by Dale Chappell
In August 2018, King County, Washington agreed to pay $240,000 to settle a lawsuit filed by four juveniles who were placed in solitary confinement at the county’s Regional Justice Center (RJC) in Kent. The settlement includes policy changes to ensure juvenile offenders are not held in solitary and have access to educational services.
Although the case was filed as a class-action it had not been certified at the time of settlement, thus other juveniles who were placed in solitary can file individual claims.
Travis Andrews, a juvenile justice policy analyst with Columbia Legal Services (CLS), interviewed 30 juveniles who had been charged as adults and held in solitary confinement at the jail for 23 to 24 hours a day; one remained in segregation for eight months.
“I spoke to most of the kids on a weekly basis and I could physically see the difference in [them] throughout that period of time,” Andrews said. “That was something that was very difficult to watch [them] kind of deteriorate over that time period.”
In an effort to comply with the Prison Rape Elimination Act (PREA), the county placed most juveniles charged as adults in solitary. As a result of the settlement they will no longer be held in segregation except for short periods of time under limited circumstances. Further, the settlement requires that solitary not be used for punishment or discipline, and only used when “necessary to prevent imminent and significant physical harm to the juvenile detained or to others and less restrictive alternatives were unsuccessful.”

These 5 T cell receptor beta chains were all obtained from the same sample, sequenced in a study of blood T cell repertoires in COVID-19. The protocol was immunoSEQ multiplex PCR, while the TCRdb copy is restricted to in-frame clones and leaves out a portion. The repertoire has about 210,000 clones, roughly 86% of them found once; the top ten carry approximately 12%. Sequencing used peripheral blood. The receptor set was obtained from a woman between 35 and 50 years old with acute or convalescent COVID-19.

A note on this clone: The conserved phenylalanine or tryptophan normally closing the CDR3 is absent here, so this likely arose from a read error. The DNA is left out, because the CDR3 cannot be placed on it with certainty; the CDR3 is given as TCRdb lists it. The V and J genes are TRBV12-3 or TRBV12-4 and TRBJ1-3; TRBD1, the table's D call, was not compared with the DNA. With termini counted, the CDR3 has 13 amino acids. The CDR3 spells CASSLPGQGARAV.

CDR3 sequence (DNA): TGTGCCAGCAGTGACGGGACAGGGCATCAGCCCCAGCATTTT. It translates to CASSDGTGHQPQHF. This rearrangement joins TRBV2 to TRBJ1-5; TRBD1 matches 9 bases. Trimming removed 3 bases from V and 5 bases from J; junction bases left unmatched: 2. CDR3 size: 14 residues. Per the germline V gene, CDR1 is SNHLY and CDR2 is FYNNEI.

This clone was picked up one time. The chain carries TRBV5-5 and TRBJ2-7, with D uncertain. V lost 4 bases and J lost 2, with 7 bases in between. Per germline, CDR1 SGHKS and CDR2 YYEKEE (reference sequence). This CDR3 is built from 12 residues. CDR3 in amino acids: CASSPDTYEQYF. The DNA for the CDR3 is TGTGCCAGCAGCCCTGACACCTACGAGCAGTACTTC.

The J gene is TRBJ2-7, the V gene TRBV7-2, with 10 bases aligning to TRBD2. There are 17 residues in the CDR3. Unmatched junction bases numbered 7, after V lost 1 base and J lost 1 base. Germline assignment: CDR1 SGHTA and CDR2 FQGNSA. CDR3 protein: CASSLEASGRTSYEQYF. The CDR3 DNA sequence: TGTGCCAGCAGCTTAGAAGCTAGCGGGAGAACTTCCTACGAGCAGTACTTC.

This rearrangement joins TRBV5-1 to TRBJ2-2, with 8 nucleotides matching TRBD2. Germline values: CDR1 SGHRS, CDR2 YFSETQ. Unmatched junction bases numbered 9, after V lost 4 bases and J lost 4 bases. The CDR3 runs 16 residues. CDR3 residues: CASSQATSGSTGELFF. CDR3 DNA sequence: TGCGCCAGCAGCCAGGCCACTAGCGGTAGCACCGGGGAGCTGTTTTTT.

A monitor will provide reports on the county’s compliance with the settlement terms.
“King County’s practice of isolating children is out of step with community values, the science, and generally accepted correctional standards because it is harmful to children and counterproductive,” stated CLS attorney Nick Straley. “It’s past time to take a big step forward to eliminate the inhumane practice of isolation that harms already vulnerable children and violates their constitutional rights.”
The $240,000 settlement will be split by the four plaintiffs, less $25,000 in attorney fees.
Additionally, the Kent School District agreed to pay $25,000 “to make up for the educational hours the teens were denied while in isolation,” and the district will “reform its policies and procedures regarding the educating of youth held at the RJC.” See: C.S. v. King County, U.S.D.C. (W.D. Wash.), Case No. 2:17-cv-01560-JCC.
Additional sources: kuow.org, Seattle Times, columbialegal.org
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Related legal case
C.S. v. King County
|Cite||U.S.D.C. (W.D. Wash.), Case No. 2:17-cv-01560-JCC|